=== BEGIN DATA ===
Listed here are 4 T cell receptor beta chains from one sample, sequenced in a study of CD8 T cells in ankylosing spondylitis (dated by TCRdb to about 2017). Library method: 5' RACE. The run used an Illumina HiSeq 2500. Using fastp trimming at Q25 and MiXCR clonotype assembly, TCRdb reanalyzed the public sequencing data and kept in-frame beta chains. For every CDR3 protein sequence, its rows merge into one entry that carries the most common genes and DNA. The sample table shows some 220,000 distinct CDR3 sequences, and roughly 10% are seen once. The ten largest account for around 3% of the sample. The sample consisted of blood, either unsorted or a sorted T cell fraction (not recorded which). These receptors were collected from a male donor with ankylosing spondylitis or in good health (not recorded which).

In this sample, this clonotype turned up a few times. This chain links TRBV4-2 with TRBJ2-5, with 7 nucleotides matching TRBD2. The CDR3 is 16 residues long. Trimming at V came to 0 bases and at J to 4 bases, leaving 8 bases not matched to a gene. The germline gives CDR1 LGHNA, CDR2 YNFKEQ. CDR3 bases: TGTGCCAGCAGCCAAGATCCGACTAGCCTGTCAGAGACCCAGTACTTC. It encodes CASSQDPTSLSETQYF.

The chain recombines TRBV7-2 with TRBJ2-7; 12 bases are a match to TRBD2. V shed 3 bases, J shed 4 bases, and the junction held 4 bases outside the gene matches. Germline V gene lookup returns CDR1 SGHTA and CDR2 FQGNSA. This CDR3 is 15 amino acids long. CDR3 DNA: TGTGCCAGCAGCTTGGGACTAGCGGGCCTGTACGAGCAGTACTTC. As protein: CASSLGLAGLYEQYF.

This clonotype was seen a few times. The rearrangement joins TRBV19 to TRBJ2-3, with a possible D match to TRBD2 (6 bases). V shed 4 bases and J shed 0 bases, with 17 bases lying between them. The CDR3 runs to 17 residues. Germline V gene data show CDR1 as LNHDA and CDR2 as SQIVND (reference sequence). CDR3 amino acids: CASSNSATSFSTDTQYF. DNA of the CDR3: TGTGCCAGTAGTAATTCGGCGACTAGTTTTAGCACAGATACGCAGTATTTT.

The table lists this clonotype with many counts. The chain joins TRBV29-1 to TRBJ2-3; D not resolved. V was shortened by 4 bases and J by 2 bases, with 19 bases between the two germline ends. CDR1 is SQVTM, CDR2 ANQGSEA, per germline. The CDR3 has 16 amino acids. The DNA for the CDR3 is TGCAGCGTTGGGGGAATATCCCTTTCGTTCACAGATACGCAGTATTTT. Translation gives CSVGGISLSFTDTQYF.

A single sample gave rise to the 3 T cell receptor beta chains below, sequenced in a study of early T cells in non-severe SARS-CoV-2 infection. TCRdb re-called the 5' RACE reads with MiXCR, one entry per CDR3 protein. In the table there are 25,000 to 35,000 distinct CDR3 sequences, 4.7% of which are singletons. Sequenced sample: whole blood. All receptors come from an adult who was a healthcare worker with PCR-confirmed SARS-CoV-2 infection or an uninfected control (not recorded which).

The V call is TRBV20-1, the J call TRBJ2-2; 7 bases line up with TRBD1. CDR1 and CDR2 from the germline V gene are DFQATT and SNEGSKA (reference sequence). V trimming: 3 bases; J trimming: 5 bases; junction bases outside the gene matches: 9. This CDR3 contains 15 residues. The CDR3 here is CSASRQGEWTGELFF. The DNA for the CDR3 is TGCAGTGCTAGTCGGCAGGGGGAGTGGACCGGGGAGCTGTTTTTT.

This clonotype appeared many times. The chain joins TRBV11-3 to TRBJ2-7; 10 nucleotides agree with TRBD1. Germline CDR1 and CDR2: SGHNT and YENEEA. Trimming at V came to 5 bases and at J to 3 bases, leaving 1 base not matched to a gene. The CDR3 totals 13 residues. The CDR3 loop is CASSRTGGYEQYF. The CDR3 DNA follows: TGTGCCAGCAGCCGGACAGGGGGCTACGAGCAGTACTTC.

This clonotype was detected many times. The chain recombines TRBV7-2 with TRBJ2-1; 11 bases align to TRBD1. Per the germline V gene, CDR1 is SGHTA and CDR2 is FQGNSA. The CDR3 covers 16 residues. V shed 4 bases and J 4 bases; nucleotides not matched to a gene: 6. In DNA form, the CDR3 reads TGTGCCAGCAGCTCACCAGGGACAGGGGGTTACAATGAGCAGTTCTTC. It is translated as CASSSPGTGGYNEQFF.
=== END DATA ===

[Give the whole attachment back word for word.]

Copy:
Listed here are 4 T cell receptor beta chains from one sample, sequenced in a study of CD8 T cells in ankylosing spondylitis (dated by TCRdb to about 2017). Library method: 5' RACE. The run used an Illumina HiSeq 2500. Using fastp trimming at Q25 and MiXCR clonotype assembly, TCRdb reanalyzed the public sequencing data and kept in-frame beta chains. For every CDR3 protein sequence, its rows merge into one entry that carries the most common genes and DNA. The sample table shows some 220,000 distinct CDR3 sequences, and roughly 10% are seen once. The ten largest account for around 3% of the sample. The sample consisted of blood, either unsorted or a sorted T cell fraction (not recorded which). These receptors were collected from a male donor with ankylosing spondylitis or in good health (not recorded which).

In this sample, this clonotype turned up a few times. This chain links TRBV4-2 with TRBJ2-5, with 7 nucleotides matching TRBD2. The CDR3 is 16 residues long. Trimming at V came to 0 bases and at J to 4 bases, leaving 8 bases not matched to a gene. The germline gives CDR1 LGHNA, CDR2 YNFKEQ. CDR3 bases: TGTGCCAGCAGCCAAGATCCGACTAGCCTGTCAGAGACCCAGTACTTC. It encodes CASSQDPTSLSETQYF.

The chain recombines TRBV7-2 with TRBJ2-7; 12 bases are a match to TRBD2. V shed 3 bases, J shed 4 bases, and the junction held 4 bases outside the gene matches. Germline V gene lookup returns CDR1 SGHTA and CDR2 FQGNSA. This CDR3 is 15 amino acids long. CDR3 DNA: TGTGCCAGCAGCTTGGGACTAGCGGGCCTGTACGAGCAGTACTTC. As protein: CASSLGLAGLYEQYF.

This clonotype was seen a few times. The rearrangement joins TRBV19 to TRBJ2-3, with a possible D match to TRBD2 (6 bases). V shed 4 bases and J shed 0 bases, with 17 bases lying between them. The CDR3 runs to 17 residues. Germline V gene data show CDR1 as LNHDA and CDR2 as SQIVND (reference sequence). CDR3 amino acids: CASSNSATSFSTDTQYF. DNA of the CDR3: TGTGCCAGTAGTAATTCGGCGACTAGTTTTAGCACAGATACGCAGTATTTT.

The table lists this clonotype with many counts. The chain joins TRBV29-1 to TRBJ2-3; D not resolved. V was shortened by 4 bases and J by 2 bases, with 19 bases between the two germline ends. CDR1 is SQVTM, CDR2 ANQGSEA, per germline. The CDR3 has 16 amino acids. The DNA for the CDR3 is TGCAGCGTTGGGGGAATATCCCTTTCGTTCACAGATACGCAGTATTTT. Translation gives CSVGGISLSFTDTQYF.

A single sample gave rise to the 3 T cell receptor beta chains below, sequenced in a study of early T cells in non-severe SARS-CoV-2 infection. TCRdb re-called the 5' RACE reads with MiXCR, one entry per CDR3 protein. In the table there are 25,000 to 35,000 distinct CDR3 sequences, 4.7% of which are singletons. Sequenced sample: whole blood. All receptors come from an adult who was a healthcare worker with PCR-confirmed SARS-CoV-2 infection or an uninfected control (not recorded which).

The V call is TRBV20-1, the J call TRBJ2-2; 7 bases line up with TRBD1. CDR1 and CDR2 from the germline V gene are DFQATT and SNEGSKA (reference sequence). V trimming: 3 bases; J trimming: 5 bases; junction bases outside the gene matches: 9. This CDR3 contains 15 residues. The CDR3 here is CSASRQGEWTGELFF. The DNA for the CDR3 is TGCAGTGCTAGTCGGCAGGGGGAGTGGACCGGGGAGCTGTTTTTT.

This clonotype appeared many times. The chain joins TRBV11-3 to TRBJ2-7; 10 nucleotides agree with TRBD1. Germline CDR1 and CDR2: SGHNT and YENEEA. Trimming at V came to 5 bases and at J to 3 bases, leaving 1 base not matched to a gene. The CDR3 totals 13 residues. The CDR3 loop is CASSRTGGYEQYF. The CDR3 DNA follows: TGTGCCAGCAGCCGGACAGGGGGCTACGAGCAGTACTTC.

This clonotype was detected many times. The chain recombines TRBV7-2 with TRBJ2-1; 11 bases align to TRBD1. Per the germline V gene, CDR1 is SGHTA and CDR2 is FQGNSA. The CDR3 covers 16 residues. V shed 4 bases and J 4 bases; nucleotides not matched to a gene: 6. In DNA form, the CDR3 reads TGTGCCAGCAGCTCACCAGGGACAGGGGGTTACAATGAGCAGTTCTTC. It is translated as CASSSPGTGGYNEQFF.